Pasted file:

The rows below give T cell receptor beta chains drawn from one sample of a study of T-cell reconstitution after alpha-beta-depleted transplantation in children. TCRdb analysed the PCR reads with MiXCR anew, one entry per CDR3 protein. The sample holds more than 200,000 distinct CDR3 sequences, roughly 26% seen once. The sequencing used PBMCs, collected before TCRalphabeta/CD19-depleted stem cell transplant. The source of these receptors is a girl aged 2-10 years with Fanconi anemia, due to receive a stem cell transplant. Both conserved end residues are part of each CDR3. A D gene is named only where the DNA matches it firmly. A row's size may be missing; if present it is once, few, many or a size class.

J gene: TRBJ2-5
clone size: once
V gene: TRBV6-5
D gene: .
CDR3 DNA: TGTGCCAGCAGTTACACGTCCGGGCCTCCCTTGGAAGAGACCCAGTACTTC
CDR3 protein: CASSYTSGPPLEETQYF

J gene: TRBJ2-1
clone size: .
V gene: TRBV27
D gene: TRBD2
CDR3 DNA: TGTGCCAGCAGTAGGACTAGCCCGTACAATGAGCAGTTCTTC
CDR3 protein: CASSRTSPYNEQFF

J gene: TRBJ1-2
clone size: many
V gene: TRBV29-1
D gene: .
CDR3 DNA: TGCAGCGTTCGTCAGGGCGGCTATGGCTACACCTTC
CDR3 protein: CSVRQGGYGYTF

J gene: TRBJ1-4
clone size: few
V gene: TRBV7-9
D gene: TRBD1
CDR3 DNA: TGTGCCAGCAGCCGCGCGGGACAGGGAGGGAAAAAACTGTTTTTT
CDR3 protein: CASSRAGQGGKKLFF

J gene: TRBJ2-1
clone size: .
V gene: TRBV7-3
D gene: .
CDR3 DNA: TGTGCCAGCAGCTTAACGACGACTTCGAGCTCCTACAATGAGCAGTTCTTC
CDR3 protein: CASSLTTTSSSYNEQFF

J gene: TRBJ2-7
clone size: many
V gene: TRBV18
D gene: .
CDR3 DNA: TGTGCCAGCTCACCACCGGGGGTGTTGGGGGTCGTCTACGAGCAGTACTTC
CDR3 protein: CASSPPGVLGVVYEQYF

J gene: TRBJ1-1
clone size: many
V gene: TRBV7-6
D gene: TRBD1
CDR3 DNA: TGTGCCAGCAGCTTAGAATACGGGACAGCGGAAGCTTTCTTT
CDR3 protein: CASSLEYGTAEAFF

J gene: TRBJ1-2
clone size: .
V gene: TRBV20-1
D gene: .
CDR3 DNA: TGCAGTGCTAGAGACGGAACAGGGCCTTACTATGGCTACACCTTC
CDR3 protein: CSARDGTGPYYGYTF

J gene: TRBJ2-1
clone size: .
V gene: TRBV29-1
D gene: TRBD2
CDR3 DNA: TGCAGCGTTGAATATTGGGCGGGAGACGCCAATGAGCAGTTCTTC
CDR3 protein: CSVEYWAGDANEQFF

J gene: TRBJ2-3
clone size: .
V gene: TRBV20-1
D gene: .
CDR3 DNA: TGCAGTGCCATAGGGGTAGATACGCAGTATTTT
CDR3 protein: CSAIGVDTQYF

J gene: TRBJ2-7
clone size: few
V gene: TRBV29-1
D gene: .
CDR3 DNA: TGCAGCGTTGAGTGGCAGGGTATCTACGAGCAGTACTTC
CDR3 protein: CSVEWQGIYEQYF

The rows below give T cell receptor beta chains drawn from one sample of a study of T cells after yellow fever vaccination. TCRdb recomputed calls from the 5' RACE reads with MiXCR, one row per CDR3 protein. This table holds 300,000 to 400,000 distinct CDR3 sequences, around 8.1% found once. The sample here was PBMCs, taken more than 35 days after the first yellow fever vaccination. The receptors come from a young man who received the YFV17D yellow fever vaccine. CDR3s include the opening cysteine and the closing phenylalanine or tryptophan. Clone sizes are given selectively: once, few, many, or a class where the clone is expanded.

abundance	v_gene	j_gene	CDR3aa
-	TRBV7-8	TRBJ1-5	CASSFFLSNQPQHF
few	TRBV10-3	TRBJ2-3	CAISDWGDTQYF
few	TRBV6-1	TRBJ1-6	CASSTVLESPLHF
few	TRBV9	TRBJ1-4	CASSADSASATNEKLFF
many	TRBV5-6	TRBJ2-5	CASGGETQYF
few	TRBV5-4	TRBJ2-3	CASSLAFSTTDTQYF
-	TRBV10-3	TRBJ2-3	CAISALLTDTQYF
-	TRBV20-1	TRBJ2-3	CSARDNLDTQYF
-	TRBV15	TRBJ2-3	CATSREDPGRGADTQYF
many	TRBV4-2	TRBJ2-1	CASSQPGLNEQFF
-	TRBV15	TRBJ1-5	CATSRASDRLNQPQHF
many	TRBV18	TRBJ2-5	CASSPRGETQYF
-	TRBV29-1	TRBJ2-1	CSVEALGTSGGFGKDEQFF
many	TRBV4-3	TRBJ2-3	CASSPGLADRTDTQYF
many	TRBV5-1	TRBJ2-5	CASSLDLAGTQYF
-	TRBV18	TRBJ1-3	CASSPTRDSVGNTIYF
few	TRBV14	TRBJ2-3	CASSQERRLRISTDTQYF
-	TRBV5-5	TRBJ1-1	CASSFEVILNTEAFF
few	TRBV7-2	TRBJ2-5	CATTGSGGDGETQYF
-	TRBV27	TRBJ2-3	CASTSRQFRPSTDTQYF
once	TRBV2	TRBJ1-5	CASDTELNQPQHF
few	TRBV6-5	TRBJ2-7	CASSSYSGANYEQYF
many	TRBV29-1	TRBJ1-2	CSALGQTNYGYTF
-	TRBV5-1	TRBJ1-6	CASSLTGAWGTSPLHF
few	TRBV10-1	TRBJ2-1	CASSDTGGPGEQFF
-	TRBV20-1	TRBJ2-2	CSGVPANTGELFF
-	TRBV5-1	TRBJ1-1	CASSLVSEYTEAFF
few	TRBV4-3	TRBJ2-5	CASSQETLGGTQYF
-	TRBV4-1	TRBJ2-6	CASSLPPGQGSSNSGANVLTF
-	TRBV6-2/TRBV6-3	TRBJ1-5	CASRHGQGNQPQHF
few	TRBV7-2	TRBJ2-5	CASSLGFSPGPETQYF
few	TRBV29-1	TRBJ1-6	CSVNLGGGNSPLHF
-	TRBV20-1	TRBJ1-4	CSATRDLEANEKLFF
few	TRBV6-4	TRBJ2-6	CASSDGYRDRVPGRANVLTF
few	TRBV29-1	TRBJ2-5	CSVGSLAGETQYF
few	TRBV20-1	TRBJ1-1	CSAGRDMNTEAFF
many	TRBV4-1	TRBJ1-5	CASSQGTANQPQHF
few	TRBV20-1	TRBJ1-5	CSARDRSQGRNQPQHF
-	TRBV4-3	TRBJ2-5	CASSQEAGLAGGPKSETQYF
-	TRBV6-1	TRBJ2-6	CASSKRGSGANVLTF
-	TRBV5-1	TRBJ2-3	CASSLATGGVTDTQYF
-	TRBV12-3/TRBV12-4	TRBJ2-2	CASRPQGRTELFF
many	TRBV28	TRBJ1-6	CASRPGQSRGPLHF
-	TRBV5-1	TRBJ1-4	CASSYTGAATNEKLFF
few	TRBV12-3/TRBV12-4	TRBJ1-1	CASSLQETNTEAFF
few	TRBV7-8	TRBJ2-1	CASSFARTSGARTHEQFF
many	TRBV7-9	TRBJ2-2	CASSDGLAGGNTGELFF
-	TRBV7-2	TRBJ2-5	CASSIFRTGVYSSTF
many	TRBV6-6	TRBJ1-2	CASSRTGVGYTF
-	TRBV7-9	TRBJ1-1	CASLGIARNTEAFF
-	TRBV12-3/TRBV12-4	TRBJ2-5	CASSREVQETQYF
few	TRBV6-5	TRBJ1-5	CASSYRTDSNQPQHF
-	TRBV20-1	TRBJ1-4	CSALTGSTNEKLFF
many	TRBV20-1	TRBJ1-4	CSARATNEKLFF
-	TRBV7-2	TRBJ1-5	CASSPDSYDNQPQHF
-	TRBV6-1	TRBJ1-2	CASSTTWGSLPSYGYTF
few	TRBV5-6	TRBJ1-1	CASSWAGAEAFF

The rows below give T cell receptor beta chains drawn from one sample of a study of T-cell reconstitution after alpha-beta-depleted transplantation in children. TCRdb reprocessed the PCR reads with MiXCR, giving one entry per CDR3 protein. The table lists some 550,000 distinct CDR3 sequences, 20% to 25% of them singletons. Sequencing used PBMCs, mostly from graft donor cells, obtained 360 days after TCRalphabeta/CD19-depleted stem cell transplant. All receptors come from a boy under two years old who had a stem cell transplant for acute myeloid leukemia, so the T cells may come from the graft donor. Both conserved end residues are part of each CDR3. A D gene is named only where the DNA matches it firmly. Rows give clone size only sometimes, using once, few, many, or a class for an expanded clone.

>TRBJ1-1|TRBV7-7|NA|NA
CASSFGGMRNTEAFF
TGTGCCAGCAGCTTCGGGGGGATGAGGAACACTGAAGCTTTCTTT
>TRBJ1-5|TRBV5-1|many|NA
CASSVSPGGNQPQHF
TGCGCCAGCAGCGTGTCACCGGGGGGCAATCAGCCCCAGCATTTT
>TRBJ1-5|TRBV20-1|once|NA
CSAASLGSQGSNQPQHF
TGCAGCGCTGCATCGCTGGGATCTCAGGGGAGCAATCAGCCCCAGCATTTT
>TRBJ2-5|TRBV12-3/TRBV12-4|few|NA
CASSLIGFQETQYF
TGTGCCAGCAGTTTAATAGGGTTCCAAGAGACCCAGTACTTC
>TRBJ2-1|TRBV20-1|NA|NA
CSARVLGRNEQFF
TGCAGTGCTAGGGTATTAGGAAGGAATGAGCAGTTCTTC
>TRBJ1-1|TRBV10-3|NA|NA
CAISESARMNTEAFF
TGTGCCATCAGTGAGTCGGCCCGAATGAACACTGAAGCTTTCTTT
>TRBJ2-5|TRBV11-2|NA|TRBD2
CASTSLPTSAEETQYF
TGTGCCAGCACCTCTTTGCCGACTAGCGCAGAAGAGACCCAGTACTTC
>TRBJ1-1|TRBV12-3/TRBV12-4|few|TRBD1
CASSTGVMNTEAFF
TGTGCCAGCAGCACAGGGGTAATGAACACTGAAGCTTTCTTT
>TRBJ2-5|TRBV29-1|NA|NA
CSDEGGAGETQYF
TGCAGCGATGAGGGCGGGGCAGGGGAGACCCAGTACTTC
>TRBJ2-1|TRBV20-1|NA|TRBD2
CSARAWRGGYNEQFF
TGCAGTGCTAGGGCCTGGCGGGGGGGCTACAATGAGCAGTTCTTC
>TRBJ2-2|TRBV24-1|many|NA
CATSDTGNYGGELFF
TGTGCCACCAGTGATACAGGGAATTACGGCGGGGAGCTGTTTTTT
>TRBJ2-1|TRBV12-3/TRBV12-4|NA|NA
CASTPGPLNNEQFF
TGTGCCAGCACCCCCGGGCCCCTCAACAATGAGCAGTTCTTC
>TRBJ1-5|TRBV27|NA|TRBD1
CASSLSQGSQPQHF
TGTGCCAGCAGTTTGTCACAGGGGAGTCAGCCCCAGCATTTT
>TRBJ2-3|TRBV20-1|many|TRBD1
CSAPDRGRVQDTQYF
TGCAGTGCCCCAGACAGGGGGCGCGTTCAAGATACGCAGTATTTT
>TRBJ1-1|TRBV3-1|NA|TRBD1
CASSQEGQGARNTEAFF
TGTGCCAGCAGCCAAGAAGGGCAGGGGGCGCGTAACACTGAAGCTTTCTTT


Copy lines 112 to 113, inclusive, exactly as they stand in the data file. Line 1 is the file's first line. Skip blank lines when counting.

many	TRBV28	TRBJ1-6	CASRPGQSRGPLHF
-	TRBV5-1	TRBJ1-4	CASSYTGAATNEKLFF